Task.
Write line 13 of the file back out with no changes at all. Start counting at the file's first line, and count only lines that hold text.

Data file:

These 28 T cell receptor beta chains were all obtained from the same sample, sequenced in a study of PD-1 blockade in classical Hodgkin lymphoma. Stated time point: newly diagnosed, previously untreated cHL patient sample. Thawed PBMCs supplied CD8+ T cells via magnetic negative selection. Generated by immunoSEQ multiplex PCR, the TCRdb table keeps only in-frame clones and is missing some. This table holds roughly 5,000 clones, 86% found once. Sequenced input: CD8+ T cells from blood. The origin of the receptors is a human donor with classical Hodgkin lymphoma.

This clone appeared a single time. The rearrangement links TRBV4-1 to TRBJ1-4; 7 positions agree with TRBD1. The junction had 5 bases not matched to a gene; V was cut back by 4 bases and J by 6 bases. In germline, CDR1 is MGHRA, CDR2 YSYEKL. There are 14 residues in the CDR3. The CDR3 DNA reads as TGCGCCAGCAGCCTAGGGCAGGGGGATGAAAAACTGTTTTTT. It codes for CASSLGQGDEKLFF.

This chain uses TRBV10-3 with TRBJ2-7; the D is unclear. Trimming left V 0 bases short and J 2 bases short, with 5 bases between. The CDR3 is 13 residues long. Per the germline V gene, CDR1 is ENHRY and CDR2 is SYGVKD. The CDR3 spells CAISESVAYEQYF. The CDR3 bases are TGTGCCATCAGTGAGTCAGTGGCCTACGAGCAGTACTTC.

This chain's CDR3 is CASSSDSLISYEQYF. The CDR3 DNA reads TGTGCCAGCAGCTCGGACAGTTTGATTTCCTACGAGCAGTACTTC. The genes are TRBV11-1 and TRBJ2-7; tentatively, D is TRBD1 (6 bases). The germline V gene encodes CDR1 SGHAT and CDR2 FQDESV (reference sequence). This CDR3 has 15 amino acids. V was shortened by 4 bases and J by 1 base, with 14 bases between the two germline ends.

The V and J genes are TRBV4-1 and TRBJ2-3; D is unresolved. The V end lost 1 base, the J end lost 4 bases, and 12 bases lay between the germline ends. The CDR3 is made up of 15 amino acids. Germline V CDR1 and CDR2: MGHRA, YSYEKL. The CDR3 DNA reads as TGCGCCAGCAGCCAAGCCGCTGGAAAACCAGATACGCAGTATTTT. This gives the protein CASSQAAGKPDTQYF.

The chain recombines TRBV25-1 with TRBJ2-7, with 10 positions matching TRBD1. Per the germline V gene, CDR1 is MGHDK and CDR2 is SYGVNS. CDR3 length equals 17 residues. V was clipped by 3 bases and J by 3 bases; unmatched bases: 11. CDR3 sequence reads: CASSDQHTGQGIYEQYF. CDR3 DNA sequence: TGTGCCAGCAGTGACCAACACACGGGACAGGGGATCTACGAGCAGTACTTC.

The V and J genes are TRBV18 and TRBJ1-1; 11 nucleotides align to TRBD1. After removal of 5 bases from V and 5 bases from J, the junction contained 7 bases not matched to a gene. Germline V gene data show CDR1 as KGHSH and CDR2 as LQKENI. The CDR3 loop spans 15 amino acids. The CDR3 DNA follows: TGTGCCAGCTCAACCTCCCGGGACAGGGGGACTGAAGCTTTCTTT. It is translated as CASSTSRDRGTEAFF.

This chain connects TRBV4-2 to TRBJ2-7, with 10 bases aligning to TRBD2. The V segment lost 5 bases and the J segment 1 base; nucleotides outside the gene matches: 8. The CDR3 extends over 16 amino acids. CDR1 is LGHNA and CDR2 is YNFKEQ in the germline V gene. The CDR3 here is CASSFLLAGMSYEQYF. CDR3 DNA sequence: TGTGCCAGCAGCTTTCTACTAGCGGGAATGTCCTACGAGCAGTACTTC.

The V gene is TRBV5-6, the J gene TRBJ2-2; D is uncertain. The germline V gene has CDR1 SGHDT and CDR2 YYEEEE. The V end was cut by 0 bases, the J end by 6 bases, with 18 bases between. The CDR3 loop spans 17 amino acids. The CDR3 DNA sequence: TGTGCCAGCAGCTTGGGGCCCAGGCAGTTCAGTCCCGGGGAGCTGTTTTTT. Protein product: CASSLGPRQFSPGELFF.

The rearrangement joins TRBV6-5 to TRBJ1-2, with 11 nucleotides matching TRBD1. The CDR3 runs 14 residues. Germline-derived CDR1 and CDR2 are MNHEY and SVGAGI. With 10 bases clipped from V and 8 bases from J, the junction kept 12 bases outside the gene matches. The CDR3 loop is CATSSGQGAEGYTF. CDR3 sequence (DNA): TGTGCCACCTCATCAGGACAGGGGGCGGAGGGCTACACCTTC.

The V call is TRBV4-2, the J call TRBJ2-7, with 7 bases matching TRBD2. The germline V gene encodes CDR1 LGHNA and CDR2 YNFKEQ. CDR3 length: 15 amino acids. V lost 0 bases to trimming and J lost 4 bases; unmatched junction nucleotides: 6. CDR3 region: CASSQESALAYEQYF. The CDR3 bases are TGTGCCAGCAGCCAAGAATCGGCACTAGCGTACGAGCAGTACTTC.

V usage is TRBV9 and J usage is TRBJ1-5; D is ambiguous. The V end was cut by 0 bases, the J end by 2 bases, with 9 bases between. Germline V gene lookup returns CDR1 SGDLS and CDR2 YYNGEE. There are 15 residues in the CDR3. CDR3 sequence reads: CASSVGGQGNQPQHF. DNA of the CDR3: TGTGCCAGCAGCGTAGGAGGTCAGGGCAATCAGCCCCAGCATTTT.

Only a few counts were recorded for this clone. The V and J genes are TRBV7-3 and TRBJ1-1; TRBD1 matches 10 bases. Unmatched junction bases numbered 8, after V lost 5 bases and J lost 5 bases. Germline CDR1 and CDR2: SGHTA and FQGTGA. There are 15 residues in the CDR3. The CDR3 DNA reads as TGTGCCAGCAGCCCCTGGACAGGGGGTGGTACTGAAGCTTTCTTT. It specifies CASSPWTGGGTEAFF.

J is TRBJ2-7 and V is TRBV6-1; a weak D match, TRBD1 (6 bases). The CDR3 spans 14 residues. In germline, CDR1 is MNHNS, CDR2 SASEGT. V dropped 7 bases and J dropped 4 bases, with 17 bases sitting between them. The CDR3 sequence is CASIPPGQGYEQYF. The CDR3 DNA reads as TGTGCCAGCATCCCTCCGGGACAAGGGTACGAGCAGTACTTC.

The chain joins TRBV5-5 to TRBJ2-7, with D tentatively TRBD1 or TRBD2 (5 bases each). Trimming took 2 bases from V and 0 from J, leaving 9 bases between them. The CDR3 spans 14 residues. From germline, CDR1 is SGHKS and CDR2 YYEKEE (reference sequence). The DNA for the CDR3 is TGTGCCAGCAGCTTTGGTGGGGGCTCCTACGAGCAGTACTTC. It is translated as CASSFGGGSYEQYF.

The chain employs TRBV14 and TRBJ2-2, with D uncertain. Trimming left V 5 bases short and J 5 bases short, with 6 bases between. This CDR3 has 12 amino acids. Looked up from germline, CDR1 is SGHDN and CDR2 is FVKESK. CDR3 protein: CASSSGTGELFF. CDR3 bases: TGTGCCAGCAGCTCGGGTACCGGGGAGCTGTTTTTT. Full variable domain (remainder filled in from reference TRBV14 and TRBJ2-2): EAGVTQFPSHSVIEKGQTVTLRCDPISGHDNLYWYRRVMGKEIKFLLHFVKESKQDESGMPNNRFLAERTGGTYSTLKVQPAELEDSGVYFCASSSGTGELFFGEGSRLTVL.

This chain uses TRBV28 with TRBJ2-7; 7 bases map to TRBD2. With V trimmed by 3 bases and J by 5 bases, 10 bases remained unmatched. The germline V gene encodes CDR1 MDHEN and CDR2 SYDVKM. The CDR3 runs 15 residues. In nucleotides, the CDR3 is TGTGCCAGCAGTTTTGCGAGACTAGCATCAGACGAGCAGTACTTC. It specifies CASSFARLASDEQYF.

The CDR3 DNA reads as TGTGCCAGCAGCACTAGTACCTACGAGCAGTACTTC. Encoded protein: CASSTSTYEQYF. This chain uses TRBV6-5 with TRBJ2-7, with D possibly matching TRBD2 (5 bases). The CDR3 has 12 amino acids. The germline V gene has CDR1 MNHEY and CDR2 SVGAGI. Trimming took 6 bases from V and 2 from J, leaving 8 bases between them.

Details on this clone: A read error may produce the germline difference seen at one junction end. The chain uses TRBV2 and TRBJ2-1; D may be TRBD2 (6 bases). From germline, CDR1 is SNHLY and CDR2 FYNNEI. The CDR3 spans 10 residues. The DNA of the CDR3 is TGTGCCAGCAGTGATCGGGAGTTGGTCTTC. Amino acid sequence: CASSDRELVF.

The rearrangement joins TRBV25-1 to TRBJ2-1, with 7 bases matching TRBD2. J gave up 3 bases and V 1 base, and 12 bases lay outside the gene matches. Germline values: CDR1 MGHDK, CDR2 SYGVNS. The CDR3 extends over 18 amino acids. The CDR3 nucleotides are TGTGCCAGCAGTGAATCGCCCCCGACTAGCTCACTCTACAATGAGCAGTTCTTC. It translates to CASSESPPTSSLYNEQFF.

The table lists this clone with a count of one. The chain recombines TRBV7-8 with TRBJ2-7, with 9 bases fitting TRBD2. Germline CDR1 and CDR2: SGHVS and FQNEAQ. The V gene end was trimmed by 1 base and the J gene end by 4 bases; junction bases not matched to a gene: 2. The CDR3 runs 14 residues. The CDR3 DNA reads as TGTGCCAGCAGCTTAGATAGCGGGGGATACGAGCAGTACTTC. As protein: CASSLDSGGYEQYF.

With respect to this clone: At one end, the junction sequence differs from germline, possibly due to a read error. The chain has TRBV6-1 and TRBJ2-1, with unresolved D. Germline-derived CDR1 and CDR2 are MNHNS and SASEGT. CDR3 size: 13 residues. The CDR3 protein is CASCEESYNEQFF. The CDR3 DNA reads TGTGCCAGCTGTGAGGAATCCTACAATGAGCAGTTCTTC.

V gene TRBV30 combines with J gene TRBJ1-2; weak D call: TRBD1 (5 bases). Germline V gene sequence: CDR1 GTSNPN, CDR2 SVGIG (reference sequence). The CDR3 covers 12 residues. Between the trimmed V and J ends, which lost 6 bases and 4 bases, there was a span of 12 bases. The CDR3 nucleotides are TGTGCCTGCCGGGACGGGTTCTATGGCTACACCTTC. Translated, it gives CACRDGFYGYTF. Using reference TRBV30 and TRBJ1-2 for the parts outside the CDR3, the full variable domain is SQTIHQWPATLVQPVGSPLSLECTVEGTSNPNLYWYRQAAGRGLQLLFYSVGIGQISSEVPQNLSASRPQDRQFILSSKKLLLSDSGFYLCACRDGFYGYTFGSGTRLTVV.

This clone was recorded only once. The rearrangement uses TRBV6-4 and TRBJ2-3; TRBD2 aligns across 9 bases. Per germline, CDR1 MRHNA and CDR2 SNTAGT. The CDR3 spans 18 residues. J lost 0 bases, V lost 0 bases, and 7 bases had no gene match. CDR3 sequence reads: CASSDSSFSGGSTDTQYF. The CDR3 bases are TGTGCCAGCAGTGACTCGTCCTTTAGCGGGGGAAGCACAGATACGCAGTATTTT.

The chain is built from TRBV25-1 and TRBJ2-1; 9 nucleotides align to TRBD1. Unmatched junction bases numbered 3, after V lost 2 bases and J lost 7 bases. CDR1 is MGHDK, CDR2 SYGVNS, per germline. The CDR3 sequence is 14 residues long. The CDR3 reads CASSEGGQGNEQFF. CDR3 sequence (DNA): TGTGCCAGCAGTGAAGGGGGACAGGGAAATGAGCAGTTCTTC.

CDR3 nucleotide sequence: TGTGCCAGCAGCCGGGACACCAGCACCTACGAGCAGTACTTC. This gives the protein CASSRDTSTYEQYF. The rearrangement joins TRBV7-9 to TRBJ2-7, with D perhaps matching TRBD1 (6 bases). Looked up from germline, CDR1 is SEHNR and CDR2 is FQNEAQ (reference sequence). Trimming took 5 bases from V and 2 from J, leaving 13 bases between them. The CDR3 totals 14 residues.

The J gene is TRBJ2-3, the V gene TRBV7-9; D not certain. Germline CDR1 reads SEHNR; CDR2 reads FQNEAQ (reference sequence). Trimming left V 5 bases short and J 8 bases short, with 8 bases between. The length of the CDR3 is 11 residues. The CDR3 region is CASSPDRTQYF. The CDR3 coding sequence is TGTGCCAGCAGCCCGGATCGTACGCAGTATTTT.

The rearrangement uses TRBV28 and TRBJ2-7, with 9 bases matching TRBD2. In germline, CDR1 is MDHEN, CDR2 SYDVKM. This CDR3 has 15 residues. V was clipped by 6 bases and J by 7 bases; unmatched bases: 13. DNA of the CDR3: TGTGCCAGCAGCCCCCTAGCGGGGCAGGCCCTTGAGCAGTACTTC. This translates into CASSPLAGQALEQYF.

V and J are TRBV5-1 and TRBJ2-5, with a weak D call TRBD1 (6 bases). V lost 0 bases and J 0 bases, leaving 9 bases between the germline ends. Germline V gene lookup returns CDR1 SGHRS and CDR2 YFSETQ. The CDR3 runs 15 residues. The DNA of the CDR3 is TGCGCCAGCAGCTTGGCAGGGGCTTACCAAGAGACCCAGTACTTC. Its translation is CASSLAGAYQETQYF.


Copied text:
Only a few counts were recorded for this clone. The V and J genes are TRBV7-3 and TRBJ1-1; TRBD1 matches 10 bases. Unmatched junction bases numbered 8, after V lost 5 bases and J lost 5 bases. Germline CDR1 and CDR2: SGHTA and FQGTGA. There are 15 residues in the CDR3. The CDR3 DNA reads as TGTGCCAGCAGCCCCTGGACAGGGGGTGGTACTGAAGCTTTCTTT. It specifies CASSPWTGGGTEAFF.